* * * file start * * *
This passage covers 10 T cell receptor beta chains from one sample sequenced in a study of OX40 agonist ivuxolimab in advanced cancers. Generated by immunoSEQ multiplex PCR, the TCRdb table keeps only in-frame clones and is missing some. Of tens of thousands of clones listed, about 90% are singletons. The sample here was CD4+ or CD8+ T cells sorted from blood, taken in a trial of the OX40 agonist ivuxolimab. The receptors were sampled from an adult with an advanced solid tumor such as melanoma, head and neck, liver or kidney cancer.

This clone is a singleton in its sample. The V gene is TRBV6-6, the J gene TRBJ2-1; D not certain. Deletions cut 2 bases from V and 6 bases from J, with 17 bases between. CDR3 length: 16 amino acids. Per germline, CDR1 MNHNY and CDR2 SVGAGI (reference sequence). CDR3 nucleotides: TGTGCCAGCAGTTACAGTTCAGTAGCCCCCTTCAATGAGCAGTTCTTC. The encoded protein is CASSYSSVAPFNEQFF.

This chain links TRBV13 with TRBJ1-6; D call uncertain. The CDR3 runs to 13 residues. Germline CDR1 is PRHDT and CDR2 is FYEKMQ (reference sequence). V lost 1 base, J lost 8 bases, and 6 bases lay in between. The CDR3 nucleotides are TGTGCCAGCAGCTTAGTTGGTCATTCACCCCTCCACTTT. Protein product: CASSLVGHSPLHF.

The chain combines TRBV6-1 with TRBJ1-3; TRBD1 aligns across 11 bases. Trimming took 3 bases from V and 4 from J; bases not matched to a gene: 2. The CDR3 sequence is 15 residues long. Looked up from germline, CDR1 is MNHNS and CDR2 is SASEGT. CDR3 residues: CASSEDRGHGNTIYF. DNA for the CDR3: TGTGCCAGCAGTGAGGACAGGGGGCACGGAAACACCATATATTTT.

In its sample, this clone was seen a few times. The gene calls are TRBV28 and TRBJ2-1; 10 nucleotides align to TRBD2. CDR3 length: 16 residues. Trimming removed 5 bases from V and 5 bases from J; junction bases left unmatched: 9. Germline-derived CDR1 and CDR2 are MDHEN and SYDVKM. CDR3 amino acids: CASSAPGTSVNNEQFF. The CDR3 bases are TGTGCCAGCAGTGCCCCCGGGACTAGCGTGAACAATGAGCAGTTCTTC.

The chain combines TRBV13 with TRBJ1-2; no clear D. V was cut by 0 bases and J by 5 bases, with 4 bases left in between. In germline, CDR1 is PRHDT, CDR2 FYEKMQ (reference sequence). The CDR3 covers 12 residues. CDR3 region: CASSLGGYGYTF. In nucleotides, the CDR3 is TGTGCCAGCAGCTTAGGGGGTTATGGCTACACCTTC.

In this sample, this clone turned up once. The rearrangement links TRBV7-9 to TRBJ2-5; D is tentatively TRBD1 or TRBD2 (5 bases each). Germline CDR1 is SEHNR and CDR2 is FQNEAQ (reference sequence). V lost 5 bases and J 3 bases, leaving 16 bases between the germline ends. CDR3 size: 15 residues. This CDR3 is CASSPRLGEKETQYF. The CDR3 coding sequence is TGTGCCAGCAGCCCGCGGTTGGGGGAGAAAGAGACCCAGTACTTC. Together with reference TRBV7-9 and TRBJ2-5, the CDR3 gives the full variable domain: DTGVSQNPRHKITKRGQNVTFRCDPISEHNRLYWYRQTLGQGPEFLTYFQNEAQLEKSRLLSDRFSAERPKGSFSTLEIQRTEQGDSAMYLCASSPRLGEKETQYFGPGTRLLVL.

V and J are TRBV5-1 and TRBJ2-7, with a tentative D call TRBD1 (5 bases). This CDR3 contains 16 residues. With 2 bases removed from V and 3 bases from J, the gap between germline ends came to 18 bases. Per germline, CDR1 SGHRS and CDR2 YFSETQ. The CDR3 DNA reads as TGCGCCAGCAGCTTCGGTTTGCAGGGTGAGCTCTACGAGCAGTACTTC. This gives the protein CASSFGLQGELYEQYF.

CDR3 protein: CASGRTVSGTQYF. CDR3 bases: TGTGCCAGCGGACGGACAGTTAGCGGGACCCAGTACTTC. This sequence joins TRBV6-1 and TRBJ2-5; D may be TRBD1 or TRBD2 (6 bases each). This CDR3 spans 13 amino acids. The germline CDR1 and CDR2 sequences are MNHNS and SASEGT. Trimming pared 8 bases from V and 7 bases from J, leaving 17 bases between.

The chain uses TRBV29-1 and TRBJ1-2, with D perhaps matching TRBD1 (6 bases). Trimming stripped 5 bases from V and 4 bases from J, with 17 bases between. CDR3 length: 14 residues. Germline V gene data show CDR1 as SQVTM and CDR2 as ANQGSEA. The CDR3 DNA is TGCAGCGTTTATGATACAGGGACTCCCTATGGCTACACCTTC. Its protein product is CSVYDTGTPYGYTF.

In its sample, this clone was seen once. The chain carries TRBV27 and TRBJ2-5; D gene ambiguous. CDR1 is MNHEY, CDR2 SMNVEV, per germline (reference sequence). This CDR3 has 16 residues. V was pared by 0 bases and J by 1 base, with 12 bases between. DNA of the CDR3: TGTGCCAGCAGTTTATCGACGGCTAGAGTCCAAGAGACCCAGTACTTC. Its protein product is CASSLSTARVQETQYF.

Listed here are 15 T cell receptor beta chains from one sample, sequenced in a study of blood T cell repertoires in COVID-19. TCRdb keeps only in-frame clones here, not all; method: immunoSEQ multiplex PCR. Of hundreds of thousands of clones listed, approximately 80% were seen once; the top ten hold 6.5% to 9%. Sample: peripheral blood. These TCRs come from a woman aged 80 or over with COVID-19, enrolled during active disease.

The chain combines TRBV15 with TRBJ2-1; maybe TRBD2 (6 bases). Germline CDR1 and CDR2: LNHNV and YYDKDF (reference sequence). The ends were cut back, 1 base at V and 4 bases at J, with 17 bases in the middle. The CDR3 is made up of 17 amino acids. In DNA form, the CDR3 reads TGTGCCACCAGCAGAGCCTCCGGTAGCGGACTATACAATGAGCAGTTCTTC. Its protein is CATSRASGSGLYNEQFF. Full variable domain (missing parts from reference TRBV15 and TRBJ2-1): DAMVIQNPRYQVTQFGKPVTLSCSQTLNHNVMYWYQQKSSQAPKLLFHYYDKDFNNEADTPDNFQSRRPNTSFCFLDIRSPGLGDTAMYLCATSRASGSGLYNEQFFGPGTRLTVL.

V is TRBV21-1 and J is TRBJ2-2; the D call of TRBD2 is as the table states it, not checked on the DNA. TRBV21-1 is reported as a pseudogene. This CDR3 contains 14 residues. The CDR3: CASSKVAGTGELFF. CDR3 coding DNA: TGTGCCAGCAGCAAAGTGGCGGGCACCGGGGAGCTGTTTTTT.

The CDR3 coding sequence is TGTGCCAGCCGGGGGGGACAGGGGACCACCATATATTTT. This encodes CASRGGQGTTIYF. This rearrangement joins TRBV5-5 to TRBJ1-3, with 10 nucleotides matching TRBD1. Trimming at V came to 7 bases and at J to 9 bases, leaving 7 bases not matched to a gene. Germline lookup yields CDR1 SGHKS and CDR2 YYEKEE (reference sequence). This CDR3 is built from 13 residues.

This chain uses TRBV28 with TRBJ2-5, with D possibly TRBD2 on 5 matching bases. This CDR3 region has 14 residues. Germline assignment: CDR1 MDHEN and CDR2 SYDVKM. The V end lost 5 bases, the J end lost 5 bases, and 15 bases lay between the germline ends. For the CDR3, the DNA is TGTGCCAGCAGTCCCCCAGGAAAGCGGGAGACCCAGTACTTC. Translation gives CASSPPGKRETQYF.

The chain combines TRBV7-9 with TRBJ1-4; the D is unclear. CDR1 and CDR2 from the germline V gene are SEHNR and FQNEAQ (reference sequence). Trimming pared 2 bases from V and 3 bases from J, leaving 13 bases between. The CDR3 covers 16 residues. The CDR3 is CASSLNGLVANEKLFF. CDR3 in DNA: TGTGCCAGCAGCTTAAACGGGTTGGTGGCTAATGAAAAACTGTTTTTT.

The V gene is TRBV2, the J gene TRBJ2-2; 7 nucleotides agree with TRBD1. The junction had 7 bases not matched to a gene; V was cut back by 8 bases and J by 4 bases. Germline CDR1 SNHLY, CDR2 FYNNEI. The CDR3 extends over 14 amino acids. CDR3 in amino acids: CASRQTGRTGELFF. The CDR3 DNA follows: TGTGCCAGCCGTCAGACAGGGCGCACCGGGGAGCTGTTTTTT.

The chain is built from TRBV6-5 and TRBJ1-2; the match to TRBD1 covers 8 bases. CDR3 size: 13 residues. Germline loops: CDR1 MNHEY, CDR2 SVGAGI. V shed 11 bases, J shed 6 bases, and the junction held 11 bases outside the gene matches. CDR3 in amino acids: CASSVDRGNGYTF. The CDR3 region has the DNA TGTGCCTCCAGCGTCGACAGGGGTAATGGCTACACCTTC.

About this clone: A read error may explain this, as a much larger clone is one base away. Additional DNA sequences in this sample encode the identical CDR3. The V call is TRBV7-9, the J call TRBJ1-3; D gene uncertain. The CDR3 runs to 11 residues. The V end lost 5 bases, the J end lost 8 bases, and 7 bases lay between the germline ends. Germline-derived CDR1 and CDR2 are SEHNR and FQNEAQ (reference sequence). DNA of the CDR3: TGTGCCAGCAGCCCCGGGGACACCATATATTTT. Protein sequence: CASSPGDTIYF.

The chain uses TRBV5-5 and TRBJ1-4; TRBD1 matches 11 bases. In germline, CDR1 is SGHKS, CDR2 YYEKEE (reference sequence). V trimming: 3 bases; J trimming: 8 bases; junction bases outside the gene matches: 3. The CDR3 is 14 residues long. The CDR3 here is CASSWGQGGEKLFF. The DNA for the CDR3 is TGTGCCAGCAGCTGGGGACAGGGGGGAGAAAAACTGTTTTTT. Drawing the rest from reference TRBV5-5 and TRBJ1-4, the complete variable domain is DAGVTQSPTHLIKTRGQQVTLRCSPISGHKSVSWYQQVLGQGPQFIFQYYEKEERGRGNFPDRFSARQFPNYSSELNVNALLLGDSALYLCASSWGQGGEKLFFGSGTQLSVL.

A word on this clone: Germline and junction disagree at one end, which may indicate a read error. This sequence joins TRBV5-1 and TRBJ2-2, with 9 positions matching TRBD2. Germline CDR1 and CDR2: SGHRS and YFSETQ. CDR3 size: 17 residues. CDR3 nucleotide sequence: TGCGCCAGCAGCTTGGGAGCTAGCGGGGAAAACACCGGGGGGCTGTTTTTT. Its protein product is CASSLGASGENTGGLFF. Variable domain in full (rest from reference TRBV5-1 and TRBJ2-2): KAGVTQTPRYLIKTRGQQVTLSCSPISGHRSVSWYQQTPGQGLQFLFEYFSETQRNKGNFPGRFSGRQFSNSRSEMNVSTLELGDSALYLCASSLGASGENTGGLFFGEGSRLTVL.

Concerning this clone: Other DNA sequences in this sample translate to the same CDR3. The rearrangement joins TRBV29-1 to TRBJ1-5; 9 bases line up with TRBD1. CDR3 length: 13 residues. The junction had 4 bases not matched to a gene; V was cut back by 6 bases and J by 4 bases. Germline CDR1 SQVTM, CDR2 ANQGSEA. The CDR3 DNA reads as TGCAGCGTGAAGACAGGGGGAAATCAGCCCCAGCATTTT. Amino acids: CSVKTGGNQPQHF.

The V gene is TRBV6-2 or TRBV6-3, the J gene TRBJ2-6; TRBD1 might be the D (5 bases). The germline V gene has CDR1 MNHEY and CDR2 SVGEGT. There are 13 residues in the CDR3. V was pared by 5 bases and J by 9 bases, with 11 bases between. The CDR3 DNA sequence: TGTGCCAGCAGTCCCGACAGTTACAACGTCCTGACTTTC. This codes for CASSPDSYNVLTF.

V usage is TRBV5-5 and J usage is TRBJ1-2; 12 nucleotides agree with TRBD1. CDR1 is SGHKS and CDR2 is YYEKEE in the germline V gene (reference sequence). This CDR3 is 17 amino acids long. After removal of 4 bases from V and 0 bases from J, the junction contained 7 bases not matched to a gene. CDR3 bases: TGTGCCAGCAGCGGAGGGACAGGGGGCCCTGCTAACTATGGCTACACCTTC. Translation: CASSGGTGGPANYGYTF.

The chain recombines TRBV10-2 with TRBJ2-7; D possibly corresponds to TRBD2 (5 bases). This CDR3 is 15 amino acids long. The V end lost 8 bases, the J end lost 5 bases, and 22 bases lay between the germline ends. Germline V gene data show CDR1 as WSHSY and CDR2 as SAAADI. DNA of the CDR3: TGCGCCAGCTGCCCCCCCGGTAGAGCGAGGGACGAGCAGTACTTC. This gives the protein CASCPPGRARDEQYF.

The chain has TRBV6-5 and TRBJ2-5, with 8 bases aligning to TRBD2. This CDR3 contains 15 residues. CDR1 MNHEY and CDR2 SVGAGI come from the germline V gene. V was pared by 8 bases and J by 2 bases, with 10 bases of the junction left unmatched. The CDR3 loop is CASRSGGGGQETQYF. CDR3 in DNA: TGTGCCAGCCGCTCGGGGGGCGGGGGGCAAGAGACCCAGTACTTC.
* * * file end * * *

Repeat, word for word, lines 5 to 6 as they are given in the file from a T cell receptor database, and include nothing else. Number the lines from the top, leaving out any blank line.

In its sample, this clone was seen a few times. The gene calls are TRBV28 and TRBJ2-1; 10 nucleotides align to TRBD2. CDR3 length: 16 residues. Trimming removed 5 bases from V and 5 bases from J; junction bases left unmatched: 9. Germline-derived CDR1 and CDR2 are MDHEN and SYDVKM. CDR3 amino acids: CASSAPGTSVNNEQFF. The CDR3 bases are TGTGCCAGCAGTGCCCCCGGGACTAGCGTGAACAATGAGCAGTTCTTC.

The chain combines TRBV13 with TRBJ1-2; no clear D. V was cut by 0 bases and J by 5 bases, with 4 bases left in between. In germline, CDR1 is PRHDT, CDR2 FYEKMQ (reference sequence). The CDR3 covers 12 residues. CDR3 region: CASSLGGYGYTF. In nucleotides, the CDR3 is TGTGCCAGCAGCTTAGGGGGTTATGGCTACACCTTC.